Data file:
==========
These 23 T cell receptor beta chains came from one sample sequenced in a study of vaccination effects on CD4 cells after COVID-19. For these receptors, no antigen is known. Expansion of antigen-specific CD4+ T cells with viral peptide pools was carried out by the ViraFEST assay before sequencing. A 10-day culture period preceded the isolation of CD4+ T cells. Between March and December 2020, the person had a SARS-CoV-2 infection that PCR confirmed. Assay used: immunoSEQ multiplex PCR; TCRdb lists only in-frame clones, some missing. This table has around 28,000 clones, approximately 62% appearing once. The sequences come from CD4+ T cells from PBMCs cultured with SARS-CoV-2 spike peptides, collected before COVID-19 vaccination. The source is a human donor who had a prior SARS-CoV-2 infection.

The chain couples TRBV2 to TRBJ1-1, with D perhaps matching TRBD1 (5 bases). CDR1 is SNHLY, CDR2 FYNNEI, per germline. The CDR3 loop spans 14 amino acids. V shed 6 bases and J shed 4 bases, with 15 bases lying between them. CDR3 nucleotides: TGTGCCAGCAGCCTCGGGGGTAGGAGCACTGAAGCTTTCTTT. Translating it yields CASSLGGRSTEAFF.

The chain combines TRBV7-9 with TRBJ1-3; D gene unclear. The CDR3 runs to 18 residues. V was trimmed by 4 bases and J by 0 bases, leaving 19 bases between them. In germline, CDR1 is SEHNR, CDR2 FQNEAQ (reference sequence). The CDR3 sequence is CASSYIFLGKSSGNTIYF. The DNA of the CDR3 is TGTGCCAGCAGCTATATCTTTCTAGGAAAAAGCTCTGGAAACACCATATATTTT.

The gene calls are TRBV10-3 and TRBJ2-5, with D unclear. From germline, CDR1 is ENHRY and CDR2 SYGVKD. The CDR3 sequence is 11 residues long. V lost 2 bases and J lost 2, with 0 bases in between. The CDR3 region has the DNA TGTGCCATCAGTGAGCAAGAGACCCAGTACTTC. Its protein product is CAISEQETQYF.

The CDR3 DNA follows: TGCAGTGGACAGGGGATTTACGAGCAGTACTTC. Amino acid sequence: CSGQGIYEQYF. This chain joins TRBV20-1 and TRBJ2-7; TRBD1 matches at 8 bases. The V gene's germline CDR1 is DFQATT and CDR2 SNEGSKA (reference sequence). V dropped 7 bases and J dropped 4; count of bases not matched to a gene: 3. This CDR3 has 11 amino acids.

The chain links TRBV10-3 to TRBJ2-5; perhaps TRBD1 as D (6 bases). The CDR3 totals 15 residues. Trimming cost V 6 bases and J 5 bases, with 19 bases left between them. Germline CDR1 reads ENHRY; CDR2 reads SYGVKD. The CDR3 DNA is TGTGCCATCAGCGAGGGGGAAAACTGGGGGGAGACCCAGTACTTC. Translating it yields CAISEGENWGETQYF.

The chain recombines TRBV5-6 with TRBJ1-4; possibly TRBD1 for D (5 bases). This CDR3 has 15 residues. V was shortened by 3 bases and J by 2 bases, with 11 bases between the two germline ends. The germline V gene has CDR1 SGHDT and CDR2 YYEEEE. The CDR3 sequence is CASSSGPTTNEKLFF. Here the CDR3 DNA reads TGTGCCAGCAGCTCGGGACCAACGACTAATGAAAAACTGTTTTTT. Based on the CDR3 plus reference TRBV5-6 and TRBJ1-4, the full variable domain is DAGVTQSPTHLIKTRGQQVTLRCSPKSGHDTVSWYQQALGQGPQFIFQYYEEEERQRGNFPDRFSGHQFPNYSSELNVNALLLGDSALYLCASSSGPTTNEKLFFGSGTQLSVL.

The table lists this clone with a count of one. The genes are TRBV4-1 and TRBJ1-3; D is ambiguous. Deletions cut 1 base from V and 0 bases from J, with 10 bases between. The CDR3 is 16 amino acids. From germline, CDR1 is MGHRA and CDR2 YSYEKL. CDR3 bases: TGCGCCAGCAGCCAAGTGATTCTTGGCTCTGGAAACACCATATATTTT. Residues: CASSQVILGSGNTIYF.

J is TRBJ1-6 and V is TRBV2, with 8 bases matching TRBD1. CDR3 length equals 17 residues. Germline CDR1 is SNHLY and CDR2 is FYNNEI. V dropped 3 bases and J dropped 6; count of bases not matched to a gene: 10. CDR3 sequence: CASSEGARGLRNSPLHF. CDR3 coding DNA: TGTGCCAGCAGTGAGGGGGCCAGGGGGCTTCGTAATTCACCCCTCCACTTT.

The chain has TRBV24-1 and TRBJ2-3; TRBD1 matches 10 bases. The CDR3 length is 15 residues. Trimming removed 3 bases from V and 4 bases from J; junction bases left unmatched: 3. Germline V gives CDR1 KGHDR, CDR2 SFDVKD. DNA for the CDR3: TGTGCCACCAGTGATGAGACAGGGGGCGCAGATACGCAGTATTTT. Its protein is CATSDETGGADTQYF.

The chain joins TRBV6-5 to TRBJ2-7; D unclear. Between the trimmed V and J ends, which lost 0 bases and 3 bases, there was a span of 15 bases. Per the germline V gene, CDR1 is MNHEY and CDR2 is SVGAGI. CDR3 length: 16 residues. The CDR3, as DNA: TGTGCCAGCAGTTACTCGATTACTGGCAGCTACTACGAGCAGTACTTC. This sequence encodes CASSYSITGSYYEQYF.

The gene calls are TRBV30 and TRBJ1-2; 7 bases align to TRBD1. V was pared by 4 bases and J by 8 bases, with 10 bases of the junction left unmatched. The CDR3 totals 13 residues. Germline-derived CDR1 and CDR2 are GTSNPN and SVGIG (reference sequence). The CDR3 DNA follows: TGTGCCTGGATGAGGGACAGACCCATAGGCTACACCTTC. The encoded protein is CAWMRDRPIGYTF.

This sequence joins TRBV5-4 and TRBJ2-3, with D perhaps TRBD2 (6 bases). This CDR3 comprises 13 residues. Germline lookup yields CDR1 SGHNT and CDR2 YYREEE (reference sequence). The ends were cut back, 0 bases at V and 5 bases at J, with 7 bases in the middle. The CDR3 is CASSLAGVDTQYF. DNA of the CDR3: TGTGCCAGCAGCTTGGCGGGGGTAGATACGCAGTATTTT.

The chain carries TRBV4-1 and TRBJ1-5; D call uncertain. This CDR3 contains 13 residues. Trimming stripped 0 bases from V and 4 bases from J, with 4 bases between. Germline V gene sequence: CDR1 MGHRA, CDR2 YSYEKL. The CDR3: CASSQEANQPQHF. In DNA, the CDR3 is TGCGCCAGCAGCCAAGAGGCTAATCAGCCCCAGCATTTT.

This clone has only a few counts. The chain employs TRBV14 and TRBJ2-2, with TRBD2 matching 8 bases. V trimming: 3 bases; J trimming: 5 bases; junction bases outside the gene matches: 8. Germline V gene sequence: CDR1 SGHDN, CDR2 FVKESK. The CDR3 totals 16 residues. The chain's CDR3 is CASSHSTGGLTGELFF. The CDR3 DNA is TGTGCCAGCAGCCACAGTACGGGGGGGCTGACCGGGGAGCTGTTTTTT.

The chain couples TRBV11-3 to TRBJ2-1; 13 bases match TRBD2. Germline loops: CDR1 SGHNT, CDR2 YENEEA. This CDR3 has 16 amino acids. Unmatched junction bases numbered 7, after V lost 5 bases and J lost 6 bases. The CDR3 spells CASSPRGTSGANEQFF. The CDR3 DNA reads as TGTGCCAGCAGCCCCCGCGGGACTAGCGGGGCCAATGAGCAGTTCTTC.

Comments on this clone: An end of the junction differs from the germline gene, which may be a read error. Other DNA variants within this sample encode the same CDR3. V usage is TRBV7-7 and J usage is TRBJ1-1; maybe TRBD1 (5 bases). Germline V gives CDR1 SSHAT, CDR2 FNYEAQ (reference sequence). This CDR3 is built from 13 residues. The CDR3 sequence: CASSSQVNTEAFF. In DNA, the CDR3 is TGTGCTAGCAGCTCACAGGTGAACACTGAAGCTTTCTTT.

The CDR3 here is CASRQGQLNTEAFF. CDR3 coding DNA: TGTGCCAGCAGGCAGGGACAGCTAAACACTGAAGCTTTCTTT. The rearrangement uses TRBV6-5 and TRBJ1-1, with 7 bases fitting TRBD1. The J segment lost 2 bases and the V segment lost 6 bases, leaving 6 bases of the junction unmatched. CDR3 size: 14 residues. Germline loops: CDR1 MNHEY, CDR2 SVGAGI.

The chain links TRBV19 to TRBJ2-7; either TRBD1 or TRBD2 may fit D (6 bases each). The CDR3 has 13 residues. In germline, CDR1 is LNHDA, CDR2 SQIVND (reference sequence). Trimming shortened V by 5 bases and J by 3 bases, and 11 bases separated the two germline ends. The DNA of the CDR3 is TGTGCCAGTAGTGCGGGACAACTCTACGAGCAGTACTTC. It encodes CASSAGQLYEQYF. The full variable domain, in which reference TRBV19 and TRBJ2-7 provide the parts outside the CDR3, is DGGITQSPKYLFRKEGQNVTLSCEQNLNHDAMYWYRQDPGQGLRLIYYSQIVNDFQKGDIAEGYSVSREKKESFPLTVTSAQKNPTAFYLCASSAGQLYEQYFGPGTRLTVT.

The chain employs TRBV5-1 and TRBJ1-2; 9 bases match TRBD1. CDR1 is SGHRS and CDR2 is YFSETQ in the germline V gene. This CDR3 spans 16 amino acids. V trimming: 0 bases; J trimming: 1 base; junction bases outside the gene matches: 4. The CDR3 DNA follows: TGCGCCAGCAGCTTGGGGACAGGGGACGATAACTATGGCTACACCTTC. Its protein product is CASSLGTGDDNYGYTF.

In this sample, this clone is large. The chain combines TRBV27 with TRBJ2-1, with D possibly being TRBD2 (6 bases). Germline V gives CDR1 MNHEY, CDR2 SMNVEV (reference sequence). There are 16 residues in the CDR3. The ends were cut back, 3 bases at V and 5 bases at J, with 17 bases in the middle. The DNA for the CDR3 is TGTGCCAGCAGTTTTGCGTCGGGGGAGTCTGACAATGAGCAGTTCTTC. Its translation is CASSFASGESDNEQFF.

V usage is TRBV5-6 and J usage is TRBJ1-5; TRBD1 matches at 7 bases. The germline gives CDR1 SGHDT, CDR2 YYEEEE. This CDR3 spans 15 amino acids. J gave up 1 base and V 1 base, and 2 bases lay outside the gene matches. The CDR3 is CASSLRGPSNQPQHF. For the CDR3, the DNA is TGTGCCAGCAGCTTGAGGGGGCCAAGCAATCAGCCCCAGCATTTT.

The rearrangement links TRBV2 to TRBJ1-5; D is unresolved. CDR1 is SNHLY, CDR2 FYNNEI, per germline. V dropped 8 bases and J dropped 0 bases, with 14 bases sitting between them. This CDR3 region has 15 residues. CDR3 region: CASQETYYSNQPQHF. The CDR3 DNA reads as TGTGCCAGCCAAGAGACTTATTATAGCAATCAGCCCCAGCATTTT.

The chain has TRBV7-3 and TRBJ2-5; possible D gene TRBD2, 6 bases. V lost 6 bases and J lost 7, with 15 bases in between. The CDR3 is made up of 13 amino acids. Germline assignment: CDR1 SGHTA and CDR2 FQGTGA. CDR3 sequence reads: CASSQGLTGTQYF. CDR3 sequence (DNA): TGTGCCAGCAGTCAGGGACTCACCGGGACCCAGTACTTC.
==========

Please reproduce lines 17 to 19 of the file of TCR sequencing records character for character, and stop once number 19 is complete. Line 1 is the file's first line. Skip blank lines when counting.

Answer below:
Comments on this clone: An end of the junction differs from the germline gene, which may be a read error. Other DNA variants within this sample encode the same CDR3. V usage is TRBV7-7 and J usage is TRBJ1-1; maybe TRBD1 (5 bases). Germline V gives CDR1 SSHAT, CDR2 FNYEAQ (reference sequence). This CDR3 is built from 13 residues. The CDR3 sequence: CASSSQVNTEAFF. In DNA, the CDR3 is TGTGCTAGCAGCTCACAGGTGAACACTGAAGCTTTCTTT.

The CDR3 here is CASRQGQLNTEAFF. CDR3 coding DNA: TGTGCCAGCAGGCAGGGACAGCTAAACACTGAAGCTTTCTTT. The rearrangement uses TRBV6-5 and TRBJ1-1, with 7 bases fitting TRBD1. The J segment lost 2 bases and the V segment lost 6 bases, leaving 6 bases of the junction unmatched. CDR3 size: 14 residues. Germline loops: CDR1 MNHEY, CDR2 SVGAGI.

The chain links TRBV19 to TRBJ2-7; either TRBD1 or TRBD2 may fit D (6 bases each). The CDR3 has 13 residues. In germline, CDR1 is LNHDA, CDR2 SQIVND (reference sequence). Trimming shortened V by 5 bases and J by 3 bases, and 11 bases separated the two germline ends. The DNA of the CDR3 is TGTGCCAGTAGTGCGGGACAACTCTACGAGCAGTACTTC. It encodes CASSAGQLYEQYF. The full variable domain, in which reference TRBV19 and TRBJ2-7 provide the parts outside the CDR3, is DGGITQSPKYLFRKEGQNVTLSCEQNLNHDAMYWYRQDPGQGLRLIYYSQIVNDFQKGDIAEGYSVSREKKESFPLTVTSAQKNPTAFYLCASSAGQLYEQYFGPGTRLTVT.